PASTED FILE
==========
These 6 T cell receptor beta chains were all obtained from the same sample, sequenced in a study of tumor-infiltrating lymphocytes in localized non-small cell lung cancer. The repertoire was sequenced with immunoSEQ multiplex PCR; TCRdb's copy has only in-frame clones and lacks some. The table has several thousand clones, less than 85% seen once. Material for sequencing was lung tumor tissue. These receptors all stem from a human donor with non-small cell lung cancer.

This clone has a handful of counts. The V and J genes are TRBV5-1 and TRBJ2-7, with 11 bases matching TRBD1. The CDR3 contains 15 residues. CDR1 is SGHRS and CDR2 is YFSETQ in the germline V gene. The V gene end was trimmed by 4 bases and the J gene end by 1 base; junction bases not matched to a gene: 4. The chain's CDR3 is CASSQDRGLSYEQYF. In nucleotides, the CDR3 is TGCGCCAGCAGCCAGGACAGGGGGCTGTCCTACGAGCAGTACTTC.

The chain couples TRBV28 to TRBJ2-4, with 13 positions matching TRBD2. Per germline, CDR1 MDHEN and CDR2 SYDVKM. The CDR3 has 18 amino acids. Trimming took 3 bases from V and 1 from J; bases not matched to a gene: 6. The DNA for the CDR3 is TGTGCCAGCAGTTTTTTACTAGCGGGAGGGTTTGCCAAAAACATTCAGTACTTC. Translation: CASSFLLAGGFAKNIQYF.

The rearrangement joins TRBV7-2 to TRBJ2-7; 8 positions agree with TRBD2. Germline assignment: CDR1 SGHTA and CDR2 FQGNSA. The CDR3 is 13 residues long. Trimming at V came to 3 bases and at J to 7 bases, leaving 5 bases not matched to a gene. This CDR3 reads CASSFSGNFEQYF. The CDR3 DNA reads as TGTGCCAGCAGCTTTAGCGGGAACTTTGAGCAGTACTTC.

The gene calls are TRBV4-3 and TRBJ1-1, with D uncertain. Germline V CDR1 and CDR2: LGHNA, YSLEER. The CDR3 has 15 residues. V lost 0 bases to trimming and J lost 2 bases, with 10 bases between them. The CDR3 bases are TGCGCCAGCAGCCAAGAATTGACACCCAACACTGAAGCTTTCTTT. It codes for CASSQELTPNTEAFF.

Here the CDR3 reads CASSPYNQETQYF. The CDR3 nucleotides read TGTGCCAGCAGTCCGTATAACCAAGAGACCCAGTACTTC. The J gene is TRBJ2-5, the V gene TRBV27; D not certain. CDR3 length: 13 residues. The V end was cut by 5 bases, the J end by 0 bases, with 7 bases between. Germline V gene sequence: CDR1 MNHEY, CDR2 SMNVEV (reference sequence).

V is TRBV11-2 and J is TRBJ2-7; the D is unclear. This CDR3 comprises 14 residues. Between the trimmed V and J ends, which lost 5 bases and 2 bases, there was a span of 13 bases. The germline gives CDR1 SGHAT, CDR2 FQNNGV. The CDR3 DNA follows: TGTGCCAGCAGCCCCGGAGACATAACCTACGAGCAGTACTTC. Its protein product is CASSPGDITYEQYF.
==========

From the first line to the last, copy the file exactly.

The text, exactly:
These 6 T cell receptor beta chains were all obtained from the same sample, sequenced in a study of tumor-infiltrating lymphocytes in localized non-small cell lung cancer. The repertoire was sequenced with immunoSEQ multiplex PCR; TCRdb's copy has only in-frame clones and lacks some. The table has several thousand clones, less than 85% seen once. Material for sequencing was lung tumor tissue. These receptors all stem from a human donor with non-small cell lung cancer.

This clone has a handful of counts. The V and J genes are TRBV5-1 and TRBJ2-7, with 11 bases matching TRBD1. The CDR3 contains 15 residues. CDR1 is SGHRS and CDR2 is YFSETQ in the germline V gene. The V gene end was trimmed by 4 bases and the J gene end by 1 base; junction bases not matched to a gene: 4. The chain's CDR3 is CASSQDRGLSYEQYF. In nucleotides, the CDR3 is TGCGCCAGCAGCCAGGACAGGGGGCTGTCCTACGAGCAGTACTTC.

The chain couples TRBV28 to TRBJ2-4, with 13 positions matching TRBD2. Per germline, CDR1 MDHEN and CDR2 SYDVKM. The CDR3 has 18 amino acids. Trimming took 3 bases from V and 1 from J; bases not matched to a gene: 6. The DNA for the CDR3 is TGTGCCAGCAGTTTTTTACTAGCGGGAGGGTTTGCCAAAAACATTCAGTACTTC. Translation: CASSFLLAGGFAKNIQYF.

The rearrangement joins TRBV7-2 to TRBJ2-7; 8 positions agree with TRBD2. Germline assignment: CDR1 SGHTA and CDR2 FQGNSA. The CDR3 is 13 residues long. Trimming at V came to 3 bases and at J to 7 bases, leaving 5 bases not matched to a gene. This CDR3 reads CASSFSGNFEQYF. The CDR3 DNA reads as TGTGCCAGCAGCTTTAGCGGGAACTTTGAGCAGTACTTC.

The gene calls are TRBV4-3 and TRBJ1-1, with D uncertain. Germline V CDR1 and CDR2: LGHNA, YSLEER. The CDR3 has 15 residues. V lost 0 bases to trimming and J lost 2 bases, with 10 bases between them. The CDR3 bases are TGCGCCAGCAGCCAAGAATTGACACCCAACACTGAAGCTTTCTTT. It codes for CASSQELTPNTEAFF.

Here the CDR3 reads CASSPYNQETQYF. The CDR3 nucleotides read TGTGCCAGCAGTCCGTATAACCAAGAGACCCAGTACTTC. The J gene is TRBJ2-5, the V gene TRBV27; D not certain. CDR3 length: 13 residues. The V end was cut by 5 bases, the J end by 0 bases, with 7 bases between. Germline V gene sequence: CDR1 MNHEY, CDR2 SMNVEV (reference sequence).

V is TRBV11-2 and J is TRBJ2-7; the D is unclear. This CDR3 comprises 14 residues. Between the trimmed V and J ends, which lost 5 bases and 2 bases, there was a span of 13 bases. The germline gives CDR1 SGHAT, CDR2 FQNNGV. The CDR3 DNA follows: TGTGCCAGCAGCCCCGGAGACATAACCTACGAGCAGTACTTC. Its protein product is CASSPGDITYEQYF.